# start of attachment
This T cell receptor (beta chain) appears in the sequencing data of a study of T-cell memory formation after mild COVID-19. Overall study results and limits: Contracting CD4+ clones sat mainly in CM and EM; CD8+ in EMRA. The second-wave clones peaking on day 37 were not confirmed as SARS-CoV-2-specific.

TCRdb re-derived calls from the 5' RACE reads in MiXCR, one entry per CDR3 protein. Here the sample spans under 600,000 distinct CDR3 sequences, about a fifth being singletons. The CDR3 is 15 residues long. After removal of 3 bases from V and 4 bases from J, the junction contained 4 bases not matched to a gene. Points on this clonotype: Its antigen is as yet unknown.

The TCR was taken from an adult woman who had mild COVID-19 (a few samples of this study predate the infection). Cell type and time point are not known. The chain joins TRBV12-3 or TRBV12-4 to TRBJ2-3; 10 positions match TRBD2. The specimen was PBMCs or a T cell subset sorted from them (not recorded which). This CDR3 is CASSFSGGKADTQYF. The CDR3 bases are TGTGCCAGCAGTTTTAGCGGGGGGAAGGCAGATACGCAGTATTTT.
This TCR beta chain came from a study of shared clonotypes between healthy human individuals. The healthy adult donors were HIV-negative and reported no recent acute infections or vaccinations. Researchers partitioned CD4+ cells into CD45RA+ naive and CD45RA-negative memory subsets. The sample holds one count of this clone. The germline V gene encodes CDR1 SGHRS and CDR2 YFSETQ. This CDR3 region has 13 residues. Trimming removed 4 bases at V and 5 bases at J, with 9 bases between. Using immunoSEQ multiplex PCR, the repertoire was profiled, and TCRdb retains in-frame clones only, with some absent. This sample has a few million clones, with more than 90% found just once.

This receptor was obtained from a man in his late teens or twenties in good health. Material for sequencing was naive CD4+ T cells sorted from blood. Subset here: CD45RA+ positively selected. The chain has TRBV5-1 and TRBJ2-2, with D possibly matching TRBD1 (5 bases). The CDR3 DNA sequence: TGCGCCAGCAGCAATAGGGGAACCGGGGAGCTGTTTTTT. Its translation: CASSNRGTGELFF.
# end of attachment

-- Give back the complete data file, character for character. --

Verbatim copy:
This T cell receptor (beta chain) appears in the sequencing data of a study of T-cell memory formation after mild COVID-19. Overall study results and limits: Contracting CD4+ clones sat mainly in CM and EM; CD8+ in EMRA. The second-wave clones peaking on day 37 were not confirmed as SARS-CoV-2-specific.

TCRdb re-derived calls from the 5' RACE reads in MiXCR, one entry per CDR3 protein. Here the sample spans under 600,000 distinct CDR3 sequences, about a fifth being singletons. The CDR3 is 15 residues long. After removal of 3 bases from V and 4 bases from J, the junction contained 4 bases not matched to a gene. Points on this clonotype: Its antigen is as yet unknown.

The TCR was taken from an adult woman who had mild COVID-19 (a few samples of this study predate the infection). Cell type and time point are not known. The chain joins TRBV12-3 or TRBV12-4 to TRBJ2-3; 10 positions match TRBD2. The specimen was PBMCs or a T cell subset sorted from them (not recorded which). This CDR3 is CASSFSGGKADTQYF. The CDR3 bases are TGTGCCAGCAGTTTTAGCGGGGGGAAGGCAGATACGCAGTATTTT.
This TCR beta chain came from a study of shared clonotypes between healthy human individuals. The healthy adult donors were HIV-negative and reported no recent acute infections or vaccinations. Researchers partitioned CD4+ cells into CD45RA+ naive and CD45RA-negative memory subsets. The sample holds one count of this clone. The germline V gene encodes CDR1 SGHRS and CDR2 YFSETQ. This CDR3 region has 13 residues. Trimming removed 4 bases at V and 5 bases at J, with 9 bases between. Using immunoSEQ multiplex PCR, the repertoire was profiled, and TCRdb retains in-frame clones only, with some absent. This sample has a few million clones, with more than 90% found just once.

This receptor was obtained from a man in his late teens or twenties in good health. Material for sequencing was naive CD4+ T cells sorted from blood. Subset here: CD45RA+ positively selected. The chain has TRBV5-1 and TRBJ2-2, with D possibly matching TRBD1 (5 bases). The CDR3 DNA sequence: TGCGCCAGCAGCAATAGGGGAACCGGGGAGCTGTTTTTT. Its translation: CASSNRGTGELFF.